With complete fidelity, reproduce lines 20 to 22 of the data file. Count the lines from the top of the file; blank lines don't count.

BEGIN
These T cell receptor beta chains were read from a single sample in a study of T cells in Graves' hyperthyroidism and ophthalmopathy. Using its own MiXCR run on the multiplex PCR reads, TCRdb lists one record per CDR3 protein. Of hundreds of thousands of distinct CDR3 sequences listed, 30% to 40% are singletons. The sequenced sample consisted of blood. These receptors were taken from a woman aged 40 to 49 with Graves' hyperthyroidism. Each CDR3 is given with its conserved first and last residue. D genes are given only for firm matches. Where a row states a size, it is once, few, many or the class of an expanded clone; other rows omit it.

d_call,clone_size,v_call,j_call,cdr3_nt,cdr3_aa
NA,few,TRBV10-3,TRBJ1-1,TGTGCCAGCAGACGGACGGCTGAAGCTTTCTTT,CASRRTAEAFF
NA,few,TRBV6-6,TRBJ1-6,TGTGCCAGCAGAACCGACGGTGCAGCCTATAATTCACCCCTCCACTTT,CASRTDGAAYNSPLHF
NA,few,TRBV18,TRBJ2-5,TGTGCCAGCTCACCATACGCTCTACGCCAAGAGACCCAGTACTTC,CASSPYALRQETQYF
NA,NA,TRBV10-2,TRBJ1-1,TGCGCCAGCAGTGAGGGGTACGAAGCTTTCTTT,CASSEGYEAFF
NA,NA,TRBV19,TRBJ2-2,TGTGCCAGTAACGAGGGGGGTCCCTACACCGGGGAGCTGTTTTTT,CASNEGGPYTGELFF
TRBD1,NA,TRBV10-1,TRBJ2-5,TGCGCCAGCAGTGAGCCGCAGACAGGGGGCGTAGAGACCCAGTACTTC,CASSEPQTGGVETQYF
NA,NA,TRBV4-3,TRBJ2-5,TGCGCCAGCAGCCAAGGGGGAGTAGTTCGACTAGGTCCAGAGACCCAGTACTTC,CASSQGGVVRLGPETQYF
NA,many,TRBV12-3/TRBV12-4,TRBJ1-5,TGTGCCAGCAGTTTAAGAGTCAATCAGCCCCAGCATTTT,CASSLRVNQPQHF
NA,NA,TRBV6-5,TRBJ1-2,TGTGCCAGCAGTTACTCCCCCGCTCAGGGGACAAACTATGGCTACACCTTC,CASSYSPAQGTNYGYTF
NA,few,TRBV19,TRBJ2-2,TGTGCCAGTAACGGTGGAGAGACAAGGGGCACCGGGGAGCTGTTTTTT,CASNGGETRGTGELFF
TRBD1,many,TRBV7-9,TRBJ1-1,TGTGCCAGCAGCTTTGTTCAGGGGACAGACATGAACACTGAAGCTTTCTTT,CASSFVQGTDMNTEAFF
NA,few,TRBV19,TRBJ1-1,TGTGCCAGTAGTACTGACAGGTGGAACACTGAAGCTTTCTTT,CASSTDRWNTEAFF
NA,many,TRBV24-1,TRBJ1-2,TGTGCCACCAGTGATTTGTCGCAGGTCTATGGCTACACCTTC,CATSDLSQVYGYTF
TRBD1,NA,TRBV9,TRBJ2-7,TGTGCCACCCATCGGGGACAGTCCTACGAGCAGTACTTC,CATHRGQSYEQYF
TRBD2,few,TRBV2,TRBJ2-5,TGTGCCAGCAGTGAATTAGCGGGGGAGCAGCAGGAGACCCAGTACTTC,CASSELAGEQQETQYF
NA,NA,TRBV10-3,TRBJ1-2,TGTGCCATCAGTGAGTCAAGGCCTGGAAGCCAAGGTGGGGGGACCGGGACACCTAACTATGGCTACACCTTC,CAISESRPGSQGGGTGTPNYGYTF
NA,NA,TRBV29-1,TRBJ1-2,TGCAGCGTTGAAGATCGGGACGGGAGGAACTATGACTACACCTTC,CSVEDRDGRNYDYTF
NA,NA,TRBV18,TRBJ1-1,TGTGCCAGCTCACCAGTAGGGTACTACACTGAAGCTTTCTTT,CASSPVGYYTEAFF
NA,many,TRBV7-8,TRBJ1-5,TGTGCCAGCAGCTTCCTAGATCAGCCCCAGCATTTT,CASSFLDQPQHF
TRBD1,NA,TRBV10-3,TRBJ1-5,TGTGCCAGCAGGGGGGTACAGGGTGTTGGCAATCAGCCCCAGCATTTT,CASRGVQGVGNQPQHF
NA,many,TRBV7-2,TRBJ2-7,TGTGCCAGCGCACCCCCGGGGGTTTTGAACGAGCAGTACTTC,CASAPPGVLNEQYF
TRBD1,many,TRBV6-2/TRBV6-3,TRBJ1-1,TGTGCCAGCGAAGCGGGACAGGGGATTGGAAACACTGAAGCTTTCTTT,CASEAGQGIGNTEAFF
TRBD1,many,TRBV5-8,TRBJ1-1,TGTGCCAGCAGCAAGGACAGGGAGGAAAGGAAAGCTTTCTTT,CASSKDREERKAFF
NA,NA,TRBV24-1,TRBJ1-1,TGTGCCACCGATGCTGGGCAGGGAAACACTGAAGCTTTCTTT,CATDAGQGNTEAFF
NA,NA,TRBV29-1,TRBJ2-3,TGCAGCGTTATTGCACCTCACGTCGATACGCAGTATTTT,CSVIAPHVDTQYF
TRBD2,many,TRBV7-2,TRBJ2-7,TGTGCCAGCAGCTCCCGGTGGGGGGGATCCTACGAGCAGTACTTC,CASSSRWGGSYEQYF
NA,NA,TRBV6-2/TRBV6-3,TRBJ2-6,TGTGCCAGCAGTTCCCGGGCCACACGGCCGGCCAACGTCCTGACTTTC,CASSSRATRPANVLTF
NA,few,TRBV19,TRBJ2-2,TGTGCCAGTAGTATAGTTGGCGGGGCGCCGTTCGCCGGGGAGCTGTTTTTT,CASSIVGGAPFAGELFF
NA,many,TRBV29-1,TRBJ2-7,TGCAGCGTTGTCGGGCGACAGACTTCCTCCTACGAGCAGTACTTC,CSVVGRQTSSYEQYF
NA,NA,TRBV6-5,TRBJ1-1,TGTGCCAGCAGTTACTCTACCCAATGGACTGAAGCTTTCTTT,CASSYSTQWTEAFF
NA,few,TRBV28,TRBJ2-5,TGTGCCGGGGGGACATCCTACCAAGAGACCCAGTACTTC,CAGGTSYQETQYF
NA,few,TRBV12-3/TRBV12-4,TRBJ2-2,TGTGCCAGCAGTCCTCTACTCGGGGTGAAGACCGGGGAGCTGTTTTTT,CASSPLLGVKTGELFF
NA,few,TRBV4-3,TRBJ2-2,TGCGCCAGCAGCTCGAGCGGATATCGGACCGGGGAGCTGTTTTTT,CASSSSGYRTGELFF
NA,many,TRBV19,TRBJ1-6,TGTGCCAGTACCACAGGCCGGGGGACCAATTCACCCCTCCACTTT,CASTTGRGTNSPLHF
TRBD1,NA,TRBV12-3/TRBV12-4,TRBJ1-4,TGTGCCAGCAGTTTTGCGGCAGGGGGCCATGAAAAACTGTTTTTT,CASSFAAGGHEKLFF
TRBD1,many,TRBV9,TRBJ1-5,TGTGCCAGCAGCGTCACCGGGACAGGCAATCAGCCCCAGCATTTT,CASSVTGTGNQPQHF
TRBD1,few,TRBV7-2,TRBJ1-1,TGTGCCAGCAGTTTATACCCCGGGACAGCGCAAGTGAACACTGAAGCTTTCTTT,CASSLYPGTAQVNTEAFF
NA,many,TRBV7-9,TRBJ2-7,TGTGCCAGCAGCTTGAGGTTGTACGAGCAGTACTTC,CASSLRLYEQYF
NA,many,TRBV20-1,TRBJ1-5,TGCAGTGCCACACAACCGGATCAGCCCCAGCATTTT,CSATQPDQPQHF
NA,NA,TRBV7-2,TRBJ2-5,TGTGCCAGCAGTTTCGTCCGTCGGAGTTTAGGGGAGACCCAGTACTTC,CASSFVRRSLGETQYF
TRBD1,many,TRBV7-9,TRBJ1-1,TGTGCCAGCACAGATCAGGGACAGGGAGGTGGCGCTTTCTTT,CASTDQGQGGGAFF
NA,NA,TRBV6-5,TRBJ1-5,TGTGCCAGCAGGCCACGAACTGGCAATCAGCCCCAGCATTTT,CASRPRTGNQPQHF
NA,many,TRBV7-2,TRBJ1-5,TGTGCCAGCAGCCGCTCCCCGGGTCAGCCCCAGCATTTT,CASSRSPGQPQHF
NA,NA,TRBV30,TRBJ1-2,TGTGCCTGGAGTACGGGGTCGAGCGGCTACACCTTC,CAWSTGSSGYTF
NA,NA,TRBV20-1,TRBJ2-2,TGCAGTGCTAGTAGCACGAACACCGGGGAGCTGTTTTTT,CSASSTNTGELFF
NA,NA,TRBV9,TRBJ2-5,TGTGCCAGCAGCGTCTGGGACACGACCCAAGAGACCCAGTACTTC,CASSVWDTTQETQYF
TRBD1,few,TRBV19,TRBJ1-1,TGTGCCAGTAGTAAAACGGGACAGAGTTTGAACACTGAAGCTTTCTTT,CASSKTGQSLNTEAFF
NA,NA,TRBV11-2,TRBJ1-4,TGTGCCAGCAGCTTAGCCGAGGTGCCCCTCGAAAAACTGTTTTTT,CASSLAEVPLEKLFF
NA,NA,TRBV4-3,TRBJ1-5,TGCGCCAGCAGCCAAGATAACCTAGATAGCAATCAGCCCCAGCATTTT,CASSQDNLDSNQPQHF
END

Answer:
NA,NA,TRBV18,TRBJ1-1,TGTGCCAGCTCACCAGTAGGGTACTACACTGAAGCTTTCTTT,CASSPVGYYTEAFF
NA,many,TRBV7-8,TRBJ1-5,TGTGCCAGCAGCTTCCTAGATCAGCCCCAGCATTTT,CASSFLDQPQHF
TRBD1,NA,TRBV10-3,TRBJ1-5,TGTGCCAGCAGGGGGGTACAGGGTGTTGGCAATCAGCCCCAGCATTTT,CASRGVQGVGNQPQHF